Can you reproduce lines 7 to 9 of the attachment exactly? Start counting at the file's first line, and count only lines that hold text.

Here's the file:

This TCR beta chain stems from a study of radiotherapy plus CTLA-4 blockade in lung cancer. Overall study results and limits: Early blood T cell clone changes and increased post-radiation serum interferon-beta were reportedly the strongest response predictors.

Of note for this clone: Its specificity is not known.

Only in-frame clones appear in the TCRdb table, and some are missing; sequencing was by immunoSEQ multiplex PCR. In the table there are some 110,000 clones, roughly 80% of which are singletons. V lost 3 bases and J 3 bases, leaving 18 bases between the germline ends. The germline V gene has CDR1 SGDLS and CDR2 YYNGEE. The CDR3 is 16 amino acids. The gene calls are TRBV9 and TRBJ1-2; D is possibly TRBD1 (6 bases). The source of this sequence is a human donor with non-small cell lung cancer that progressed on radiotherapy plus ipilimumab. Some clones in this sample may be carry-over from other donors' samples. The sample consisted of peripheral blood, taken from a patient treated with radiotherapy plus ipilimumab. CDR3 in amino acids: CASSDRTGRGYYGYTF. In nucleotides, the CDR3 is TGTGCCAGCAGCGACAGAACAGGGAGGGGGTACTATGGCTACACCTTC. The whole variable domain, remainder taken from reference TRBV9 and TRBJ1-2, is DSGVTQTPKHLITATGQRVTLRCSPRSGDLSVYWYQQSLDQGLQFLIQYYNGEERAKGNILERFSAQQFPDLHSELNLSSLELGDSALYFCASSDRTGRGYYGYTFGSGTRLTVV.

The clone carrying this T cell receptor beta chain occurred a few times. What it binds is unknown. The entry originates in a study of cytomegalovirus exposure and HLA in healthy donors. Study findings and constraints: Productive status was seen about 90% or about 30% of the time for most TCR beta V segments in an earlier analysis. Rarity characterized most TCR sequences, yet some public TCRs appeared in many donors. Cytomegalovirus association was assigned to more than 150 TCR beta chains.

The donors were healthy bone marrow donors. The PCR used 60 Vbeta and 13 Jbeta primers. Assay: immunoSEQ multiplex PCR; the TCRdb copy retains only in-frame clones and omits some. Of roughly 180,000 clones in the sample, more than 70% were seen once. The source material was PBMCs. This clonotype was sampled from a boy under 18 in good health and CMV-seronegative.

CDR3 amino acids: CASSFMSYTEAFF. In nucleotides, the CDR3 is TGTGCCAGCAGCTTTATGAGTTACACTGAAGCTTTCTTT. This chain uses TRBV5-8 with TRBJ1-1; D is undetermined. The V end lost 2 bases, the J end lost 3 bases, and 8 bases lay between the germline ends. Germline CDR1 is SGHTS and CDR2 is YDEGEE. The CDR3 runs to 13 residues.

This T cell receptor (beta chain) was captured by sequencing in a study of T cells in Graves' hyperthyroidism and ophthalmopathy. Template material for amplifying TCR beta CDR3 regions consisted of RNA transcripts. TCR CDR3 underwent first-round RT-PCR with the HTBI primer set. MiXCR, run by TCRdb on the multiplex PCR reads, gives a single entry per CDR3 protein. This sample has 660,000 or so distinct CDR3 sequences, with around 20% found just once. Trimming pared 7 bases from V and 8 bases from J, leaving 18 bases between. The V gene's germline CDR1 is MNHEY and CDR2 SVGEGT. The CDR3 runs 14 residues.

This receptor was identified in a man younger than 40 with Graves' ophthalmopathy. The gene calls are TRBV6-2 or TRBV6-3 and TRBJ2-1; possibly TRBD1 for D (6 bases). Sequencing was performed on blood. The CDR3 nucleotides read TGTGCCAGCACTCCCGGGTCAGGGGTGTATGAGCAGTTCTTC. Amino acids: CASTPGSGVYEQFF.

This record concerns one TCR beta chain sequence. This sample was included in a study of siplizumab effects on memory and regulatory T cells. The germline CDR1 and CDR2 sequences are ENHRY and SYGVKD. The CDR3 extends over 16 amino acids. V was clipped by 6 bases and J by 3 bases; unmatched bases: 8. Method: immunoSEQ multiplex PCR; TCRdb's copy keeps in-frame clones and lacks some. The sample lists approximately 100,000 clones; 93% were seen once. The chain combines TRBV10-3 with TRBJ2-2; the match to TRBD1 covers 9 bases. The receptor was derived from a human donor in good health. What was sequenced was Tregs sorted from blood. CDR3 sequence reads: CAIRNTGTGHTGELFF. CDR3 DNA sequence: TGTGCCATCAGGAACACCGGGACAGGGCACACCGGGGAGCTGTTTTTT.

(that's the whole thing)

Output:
This T cell receptor (beta chain) was captured by sequencing in a study of T cells in Graves' hyperthyroidism and ophthalmopathy. Template material for amplifying TCR beta CDR3 regions consisted of RNA transcripts. TCR CDR3 underwent first-round RT-PCR with the HTBI primer set. MiXCR, run by TCRdb on the multiplex PCR reads, gives a single entry per CDR3 protein. This sample has 660,000 or so distinct CDR3 sequences, with around 20% found just once. Trimming pared 7 bases from V and 8 bases from J, leaving 18 bases between. The V gene's germline CDR1 is MNHEY and CDR2 SVGEGT. The CDR3 runs 14 residues.

This receptor was identified in a man younger than 40 with Graves' ophthalmopathy. The gene calls are TRBV6-2 or TRBV6-3 and TRBJ2-1; possibly TRBD1 for D (6 bases). Sequencing was performed on blood. The CDR3 nucleotides read TGTGCCAGCACTCCCGGGTCAGGGGTGTATGAGCAGTTCTTC. Amino acids: CASTPGSGVYEQFF.

This record concerns one TCR beta chain sequence. This sample was included in a study of siplizumab effects on memory and regulatory T cells. The germline CDR1 and CDR2 sequences are ENHRY and SYGVKD. The CDR3 extends over 16 amino acids. V was clipped by 6 bases and J by 3 bases; unmatched bases: 8. Method: immunoSEQ multiplex PCR; TCRdb's copy keeps in-frame clones and lacks some. The sample lists approximately 100,000 clones; 93% were seen once. The chain combines TRBV10-3 with TRBJ2-2; the match to TRBD1 covers 9 bases. The receptor was derived from a human donor in good health. What was sequenced was Tregs sorted from blood. CDR3 sequence reads: CAIRNTGTGHTGELFF. CDR3 DNA sequence: TGTGCCATCAGGAACACCGGGACAGGGCACACCGGGGAGCTGTTTTTT.